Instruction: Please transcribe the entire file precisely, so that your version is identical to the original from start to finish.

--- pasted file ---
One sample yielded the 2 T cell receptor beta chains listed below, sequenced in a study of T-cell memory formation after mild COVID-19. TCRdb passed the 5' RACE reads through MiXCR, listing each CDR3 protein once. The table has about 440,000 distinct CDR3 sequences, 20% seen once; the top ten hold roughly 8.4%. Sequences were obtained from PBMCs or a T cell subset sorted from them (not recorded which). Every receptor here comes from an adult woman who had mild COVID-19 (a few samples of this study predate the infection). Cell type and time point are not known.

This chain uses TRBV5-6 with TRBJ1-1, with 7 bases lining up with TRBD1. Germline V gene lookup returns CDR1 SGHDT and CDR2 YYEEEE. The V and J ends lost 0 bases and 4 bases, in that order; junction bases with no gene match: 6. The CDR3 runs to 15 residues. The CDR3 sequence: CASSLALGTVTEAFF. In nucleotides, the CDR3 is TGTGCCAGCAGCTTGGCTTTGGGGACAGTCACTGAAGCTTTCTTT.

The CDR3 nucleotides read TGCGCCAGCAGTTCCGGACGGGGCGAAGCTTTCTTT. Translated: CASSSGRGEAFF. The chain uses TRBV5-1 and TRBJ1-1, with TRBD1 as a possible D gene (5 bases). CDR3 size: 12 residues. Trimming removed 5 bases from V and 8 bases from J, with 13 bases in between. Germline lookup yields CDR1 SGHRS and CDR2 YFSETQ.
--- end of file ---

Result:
One sample yielded the 2 T cell receptor beta chains listed below, sequenced in a study of T-cell memory formation after mild COVID-19. TCRdb passed the 5' RACE reads through MiXCR, listing each CDR3 protein once. The table has about 440,000 distinct CDR3 sequences, 20% seen once; the top ten hold roughly 8.4%. Sequences were obtained from PBMCs or a T cell subset sorted from them (not recorded which). Every receptor here comes from an adult woman who had mild COVID-19 (a few samples of this study predate the infection). Cell type and time point are not known.

This chain uses TRBV5-6 with TRBJ1-1, with 7 bases lining up with TRBD1. Germline V gene lookup returns CDR1 SGHDT and CDR2 YYEEEE. The V and J ends lost 0 bases and 4 bases, in that order; junction bases with no gene match: 6. The CDR3 runs to 15 residues. The CDR3 sequence: CASSLALGTVTEAFF. In nucleotides, the CDR3 is TGTGCCAGCAGCTTGGCTTTGGGGACAGTCACTGAAGCTTTCTTT.

The CDR3 nucleotides read TGCGCCAGCAGTTCCGGACGGGGCGAAGCTTTCTTT. Translated: CASSSGRGEAFF. The chain uses TRBV5-1 and TRBJ1-1, with TRBD1 as a possible D gene (5 bases). CDR3 size: 12 residues. Trimming removed 5 bases from V and 8 bases from J, with 13 bases in between. Germline lookup yields CDR1 SGHRS and CDR2 YFSETQ.